KV (Sri Lanka) v Secretary of State for the Home Department: the Court of Appeal dismissed an appeal from a Sri Lankan asylum seeker and ruled that the Upper Tribunal (Immigration and Asylum Chamber) was justified in concluding that the scarring on his body had been self-inflicted with the help of another (“self-infliction by proxy”). The appellant alleged he had received the scarring when he was detained and tortured by the authorities for his previous involvement with the Liberation Tigers of Tamil Eelam (aka the Tamil Tigers); he claimed asylum on the grounds that, were he to return now, he would be at real risk of persecution or serious ill-treatment. While the Court of Appeal rejected the Upper Tribunal’s proffered guidance in this decision on how medical evidence should be treated in “self-infliction by proxy” cases, holding that the Practice Direction was sufficient, it did nonetheless dismiss the appeal by a majority, noting the apparently inconsistent nature of the medical evidence. Elias J however, gave a dissenting judgment, pointing out the inconsistencies in the Upper Tribunal’s reasoning with regards to the appellant’s scarring and consciousness during the alleged tortured. He rounded off by saying: “the Tribunal’s conclusion was, in effect, that the appellant had allowed himself to be anaesthetised and then branded with a hot metal rod. If not a moral judgment, it certainly demeans the appellant. In my judgment the evidence needed to be particularly robust to justify such an unlikely conclusion. In my view it was not.”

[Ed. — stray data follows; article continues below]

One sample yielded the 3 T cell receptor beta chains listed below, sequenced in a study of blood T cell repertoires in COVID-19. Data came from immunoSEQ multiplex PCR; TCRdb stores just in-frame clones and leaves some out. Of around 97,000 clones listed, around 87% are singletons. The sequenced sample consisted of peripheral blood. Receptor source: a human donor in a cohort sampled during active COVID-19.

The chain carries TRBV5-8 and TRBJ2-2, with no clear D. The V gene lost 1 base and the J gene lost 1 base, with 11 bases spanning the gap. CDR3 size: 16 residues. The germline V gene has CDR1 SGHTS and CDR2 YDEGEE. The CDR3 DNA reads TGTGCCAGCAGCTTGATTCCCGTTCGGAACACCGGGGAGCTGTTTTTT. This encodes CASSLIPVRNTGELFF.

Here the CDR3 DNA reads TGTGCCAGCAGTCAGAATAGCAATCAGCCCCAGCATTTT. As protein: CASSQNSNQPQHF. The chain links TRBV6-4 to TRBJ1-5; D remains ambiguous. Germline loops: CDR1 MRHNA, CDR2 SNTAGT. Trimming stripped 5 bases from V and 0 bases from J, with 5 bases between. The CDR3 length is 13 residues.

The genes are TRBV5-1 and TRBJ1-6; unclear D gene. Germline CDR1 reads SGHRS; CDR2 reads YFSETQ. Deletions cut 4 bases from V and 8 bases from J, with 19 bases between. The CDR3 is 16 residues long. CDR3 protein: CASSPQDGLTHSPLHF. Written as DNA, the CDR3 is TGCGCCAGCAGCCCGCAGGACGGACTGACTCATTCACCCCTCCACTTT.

IN THE NEWS:

MPs have voted in favour of reforming the Victorian law which makes abortion illegal. The Reproductive Health (Access to Terminations) Bill aims to remove the relevant provisions of the Offences Against the Person Act 1861 (ss. 58 and 59), under which having or providing for an abortion is an offence punishable with life imprisonment. A woman is also restricted under the Abortion Act 1967, whereby she can only have an abortion if it has been approved by two medical practitioners. Labour MP Diana Johnson introduced the ten-minute bill rule, arguing that women should be able to order the necessary pills online and terminate their pregnancy in the privacy of their own home. While 172 voted in favour of the bill, 142 nevertheless voted against it. One vigorous opponent was Christian MP Maria Caulfield, who warned that this could make women more vulnerable and susceptible to pressure from men to undergo an abortion. Clare Murphy however, Director of External Affairs at the British Pregnancy Advisory Service, has responded that “women in difficult circumstances are not protected or supported by laws that criminalise them and it is simply nonsensical to suggest they are.” The next reading will be on 24th March.